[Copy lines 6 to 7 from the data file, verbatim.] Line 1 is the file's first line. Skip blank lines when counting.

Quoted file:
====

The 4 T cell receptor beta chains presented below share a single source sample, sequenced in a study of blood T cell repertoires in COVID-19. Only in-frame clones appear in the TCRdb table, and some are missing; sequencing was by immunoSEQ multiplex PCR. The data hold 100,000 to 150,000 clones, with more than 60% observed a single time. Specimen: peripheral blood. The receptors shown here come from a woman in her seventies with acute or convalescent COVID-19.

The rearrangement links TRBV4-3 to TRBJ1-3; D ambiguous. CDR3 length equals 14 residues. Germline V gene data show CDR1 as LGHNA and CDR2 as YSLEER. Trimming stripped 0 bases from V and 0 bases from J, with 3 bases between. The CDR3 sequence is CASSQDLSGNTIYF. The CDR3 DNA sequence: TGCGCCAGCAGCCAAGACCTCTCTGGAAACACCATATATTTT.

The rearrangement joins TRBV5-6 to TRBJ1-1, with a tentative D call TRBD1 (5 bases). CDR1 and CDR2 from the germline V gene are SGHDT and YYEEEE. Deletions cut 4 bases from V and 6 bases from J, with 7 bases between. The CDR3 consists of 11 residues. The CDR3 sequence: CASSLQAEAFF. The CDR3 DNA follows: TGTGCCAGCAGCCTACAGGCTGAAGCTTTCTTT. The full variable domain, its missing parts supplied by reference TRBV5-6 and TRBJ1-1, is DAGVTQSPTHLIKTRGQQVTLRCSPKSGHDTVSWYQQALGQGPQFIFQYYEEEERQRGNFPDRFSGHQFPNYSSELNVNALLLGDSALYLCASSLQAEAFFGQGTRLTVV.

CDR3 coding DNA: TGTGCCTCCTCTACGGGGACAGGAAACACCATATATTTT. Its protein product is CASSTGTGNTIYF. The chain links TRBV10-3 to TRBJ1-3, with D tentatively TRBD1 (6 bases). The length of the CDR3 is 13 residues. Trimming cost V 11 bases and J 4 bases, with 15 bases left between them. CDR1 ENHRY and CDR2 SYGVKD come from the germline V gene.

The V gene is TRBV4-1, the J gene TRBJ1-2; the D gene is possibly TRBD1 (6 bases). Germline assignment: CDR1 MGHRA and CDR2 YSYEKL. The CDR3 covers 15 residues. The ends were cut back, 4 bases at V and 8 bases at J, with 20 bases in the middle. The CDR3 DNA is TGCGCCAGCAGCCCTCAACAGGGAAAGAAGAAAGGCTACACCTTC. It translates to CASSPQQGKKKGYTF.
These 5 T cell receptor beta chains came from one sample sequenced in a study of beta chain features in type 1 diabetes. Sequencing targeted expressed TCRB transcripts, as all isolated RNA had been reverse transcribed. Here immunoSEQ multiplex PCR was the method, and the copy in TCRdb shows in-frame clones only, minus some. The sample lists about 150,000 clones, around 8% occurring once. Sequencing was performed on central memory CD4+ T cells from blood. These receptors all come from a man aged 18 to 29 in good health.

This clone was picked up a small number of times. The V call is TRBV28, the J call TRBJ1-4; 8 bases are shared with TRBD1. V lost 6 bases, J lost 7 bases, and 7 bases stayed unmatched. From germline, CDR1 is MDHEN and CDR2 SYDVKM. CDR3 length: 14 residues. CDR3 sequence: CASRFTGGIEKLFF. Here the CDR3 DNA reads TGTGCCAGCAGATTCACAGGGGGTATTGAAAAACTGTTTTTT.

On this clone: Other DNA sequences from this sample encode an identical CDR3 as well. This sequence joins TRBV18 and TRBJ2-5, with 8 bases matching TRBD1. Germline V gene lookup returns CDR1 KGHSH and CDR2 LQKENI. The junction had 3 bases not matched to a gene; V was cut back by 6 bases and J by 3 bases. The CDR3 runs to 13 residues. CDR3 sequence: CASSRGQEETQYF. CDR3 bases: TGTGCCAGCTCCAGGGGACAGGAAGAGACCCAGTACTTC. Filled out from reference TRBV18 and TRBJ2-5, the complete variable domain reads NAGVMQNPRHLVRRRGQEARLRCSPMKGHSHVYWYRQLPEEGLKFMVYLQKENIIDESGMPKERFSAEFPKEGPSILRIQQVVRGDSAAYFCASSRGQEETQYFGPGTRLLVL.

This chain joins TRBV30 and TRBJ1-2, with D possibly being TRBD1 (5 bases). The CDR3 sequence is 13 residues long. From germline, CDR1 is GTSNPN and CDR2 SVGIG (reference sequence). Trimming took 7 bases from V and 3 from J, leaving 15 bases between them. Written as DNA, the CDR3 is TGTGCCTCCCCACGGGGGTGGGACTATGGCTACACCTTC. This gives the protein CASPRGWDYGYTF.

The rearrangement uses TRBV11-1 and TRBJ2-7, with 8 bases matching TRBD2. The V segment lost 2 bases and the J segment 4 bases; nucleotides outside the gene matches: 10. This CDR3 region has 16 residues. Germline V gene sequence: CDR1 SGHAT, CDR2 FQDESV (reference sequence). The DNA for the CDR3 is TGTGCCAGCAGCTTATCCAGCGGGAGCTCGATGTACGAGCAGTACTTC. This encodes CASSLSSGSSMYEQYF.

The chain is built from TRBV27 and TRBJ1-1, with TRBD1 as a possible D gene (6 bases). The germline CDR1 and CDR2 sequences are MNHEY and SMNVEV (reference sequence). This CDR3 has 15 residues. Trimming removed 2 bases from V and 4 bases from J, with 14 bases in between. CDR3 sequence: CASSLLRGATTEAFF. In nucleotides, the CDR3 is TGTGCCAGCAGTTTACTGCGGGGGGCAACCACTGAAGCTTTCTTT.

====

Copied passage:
These 5 T cell receptor beta chains came from one sample sequenced in a study of beta chain features in type 1 diabetes. Sequencing targeted expressed TCRB transcripts, as all isolated RNA had been reverse transcribed. Here immunoSEQ multiplex PCR was the method, and the copy in TCRdb shows in-frame clones only, minus some. The sample lists about 150,000 clones, around 8% occurring once. Sequencing was performed on central memory CD4+ T cells from blood. These receptors all come from a man aged 18 to 29 in good health.

This clone was picked up a small number of times. The V call is TRBV28, the J call TRBJ1-4; 8 bases are shared with TRBD1. V lost 6 bases, J lost 7 bases, and 7 bases stayed unmatched. From germline, CDR1 is MDHEN and CDR2 SYDVKM. CDR3 length: 14 residues. CDR3 sequence: CASRFTGGIEKLFF. Here the CDR3 DNA reads TGTGCCAGCAGATTCACAGGGGGTATTGAAAAACTGTTTTTT.